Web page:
LONDON -- A British parliamentary committee criticized the MI5 domestic and MI6 foreign intelligence agencies over its intelligence sharing with the United States.
The parliamentary Intelligence and Security Committee said the agencies should have advised the government as soon as they became aware the United States could be using shared data to detain terror suspects and fly them to third countries for interrogation, The Times of London reported.
U.S. authorities call the practice "extraordinary renditions," although under a British-U.S. intelligence sharing agreement, Britain wouldn't participate "where there is a real risk of torture or cruel, inhuman or degrading treatment," the report said.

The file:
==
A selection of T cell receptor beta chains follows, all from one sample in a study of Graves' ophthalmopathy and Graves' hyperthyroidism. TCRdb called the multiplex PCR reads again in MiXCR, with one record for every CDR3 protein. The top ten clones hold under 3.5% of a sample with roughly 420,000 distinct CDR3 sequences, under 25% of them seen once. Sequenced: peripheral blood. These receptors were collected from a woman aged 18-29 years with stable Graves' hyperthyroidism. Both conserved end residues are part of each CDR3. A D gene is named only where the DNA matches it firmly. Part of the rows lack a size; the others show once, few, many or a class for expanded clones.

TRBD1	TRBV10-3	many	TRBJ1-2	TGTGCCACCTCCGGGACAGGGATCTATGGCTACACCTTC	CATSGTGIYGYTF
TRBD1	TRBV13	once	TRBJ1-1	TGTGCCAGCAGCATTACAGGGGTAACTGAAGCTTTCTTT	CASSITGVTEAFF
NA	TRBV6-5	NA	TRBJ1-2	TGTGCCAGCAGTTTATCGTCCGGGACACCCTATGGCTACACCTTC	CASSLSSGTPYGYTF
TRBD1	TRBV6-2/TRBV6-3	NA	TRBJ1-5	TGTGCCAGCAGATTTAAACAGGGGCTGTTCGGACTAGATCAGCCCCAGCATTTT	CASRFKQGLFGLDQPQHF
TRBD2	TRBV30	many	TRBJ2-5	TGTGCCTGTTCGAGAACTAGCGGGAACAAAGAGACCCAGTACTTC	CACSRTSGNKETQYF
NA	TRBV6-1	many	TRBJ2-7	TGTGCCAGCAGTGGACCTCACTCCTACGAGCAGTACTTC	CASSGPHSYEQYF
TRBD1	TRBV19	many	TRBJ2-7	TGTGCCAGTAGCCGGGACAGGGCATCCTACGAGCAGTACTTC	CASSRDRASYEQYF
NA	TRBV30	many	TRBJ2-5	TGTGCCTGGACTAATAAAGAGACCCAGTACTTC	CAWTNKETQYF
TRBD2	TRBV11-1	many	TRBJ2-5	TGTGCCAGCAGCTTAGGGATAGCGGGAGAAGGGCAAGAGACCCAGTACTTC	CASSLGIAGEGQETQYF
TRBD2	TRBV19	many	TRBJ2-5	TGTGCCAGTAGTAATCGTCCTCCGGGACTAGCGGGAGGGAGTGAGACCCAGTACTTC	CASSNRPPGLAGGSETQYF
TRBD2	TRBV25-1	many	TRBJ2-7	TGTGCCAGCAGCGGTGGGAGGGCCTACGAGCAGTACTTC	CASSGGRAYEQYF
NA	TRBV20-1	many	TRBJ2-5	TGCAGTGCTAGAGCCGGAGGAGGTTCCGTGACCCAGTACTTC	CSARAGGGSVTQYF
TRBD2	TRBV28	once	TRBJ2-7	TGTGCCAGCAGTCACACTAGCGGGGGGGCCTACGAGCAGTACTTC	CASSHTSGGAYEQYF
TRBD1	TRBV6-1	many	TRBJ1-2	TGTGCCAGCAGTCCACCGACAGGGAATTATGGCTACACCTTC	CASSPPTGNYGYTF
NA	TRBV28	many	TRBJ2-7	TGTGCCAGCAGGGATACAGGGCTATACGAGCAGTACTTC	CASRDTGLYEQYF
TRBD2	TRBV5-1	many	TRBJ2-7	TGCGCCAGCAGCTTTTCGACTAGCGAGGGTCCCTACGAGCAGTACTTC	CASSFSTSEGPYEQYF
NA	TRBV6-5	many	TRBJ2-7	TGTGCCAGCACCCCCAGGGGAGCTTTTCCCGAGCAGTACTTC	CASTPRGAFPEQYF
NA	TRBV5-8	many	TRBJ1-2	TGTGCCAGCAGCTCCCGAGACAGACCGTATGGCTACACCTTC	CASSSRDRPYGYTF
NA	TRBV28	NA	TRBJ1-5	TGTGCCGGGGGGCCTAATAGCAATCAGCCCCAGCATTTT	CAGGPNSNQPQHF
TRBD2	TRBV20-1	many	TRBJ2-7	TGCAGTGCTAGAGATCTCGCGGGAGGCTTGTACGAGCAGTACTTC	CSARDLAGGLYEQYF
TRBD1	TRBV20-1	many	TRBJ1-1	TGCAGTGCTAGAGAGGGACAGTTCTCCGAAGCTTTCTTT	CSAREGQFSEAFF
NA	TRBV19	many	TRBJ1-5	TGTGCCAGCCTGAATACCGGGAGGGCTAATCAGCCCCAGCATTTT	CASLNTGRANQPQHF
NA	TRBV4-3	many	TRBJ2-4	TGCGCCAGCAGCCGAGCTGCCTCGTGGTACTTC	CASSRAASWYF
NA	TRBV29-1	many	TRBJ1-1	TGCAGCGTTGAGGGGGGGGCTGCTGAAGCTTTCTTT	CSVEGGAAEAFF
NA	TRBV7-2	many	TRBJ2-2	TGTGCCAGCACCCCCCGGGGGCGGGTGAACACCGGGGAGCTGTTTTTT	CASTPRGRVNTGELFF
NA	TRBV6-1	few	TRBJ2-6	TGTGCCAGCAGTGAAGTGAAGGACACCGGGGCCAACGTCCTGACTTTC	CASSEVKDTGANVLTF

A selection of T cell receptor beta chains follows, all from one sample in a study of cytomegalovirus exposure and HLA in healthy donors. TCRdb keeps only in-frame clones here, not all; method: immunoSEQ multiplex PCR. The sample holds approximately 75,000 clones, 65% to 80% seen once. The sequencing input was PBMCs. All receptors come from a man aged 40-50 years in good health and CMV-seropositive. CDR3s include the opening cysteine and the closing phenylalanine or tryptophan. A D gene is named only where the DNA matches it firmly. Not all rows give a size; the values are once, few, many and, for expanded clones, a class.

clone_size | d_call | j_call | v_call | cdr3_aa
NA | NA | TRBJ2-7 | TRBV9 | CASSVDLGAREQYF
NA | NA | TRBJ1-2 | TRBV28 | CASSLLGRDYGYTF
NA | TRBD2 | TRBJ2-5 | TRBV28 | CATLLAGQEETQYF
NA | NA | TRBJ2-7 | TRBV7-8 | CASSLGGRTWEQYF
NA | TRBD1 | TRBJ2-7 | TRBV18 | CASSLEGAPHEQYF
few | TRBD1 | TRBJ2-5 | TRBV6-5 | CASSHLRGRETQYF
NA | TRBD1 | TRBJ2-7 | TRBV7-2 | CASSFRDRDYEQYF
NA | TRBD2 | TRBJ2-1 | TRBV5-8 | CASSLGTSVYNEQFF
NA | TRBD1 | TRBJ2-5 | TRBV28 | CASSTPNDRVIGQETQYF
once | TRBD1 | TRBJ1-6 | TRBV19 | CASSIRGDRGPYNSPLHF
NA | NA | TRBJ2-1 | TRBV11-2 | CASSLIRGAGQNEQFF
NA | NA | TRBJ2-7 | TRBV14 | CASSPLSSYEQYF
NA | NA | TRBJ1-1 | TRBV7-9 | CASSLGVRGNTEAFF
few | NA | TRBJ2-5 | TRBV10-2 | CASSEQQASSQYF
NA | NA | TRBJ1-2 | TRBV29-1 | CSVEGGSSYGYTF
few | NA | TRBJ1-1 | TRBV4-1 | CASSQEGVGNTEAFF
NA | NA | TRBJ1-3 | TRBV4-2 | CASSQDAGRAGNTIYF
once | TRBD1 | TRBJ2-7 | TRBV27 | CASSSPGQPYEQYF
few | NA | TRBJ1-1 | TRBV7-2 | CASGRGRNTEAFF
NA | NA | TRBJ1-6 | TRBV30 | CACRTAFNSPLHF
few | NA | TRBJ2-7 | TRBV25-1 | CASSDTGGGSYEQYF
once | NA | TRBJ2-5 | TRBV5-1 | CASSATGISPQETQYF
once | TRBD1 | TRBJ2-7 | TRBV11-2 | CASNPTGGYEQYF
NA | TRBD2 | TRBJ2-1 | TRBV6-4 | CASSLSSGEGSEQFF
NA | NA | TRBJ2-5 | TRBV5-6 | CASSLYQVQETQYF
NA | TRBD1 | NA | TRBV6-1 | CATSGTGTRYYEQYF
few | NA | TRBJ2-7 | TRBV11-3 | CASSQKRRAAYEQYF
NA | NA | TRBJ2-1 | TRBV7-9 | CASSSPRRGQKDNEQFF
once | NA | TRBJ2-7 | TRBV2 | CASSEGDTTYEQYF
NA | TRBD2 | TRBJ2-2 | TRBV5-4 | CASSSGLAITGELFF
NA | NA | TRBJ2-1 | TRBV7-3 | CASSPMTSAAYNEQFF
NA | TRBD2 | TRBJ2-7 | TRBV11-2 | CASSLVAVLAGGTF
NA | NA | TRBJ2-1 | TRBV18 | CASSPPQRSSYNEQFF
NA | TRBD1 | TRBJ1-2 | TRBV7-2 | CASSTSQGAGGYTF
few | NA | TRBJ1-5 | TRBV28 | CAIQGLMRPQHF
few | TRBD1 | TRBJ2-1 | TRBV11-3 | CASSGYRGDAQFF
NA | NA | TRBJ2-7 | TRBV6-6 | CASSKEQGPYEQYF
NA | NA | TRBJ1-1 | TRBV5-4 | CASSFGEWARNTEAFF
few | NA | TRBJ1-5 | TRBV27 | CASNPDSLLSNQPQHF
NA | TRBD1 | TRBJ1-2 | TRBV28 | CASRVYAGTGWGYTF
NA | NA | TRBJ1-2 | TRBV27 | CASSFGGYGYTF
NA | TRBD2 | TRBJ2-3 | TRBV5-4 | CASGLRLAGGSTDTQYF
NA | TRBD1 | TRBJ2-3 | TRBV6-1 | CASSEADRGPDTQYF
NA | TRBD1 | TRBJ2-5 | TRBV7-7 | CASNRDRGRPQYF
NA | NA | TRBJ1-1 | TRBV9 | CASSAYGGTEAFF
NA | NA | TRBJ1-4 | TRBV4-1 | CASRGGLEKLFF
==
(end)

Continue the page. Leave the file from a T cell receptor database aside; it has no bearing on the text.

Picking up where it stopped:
The committee's criticism was about not notifying government ministers sooner and its report said there was no evidence of any British agency "being directly involved in the U.S. rendition program."
After the United States changed its policy of hunting terror suspects in 2002, the parliamentary report said MI5 and MI6 "should have detected the emerging pattern of renditions sooner and used greater caution in working with the United States at an earlier stage."
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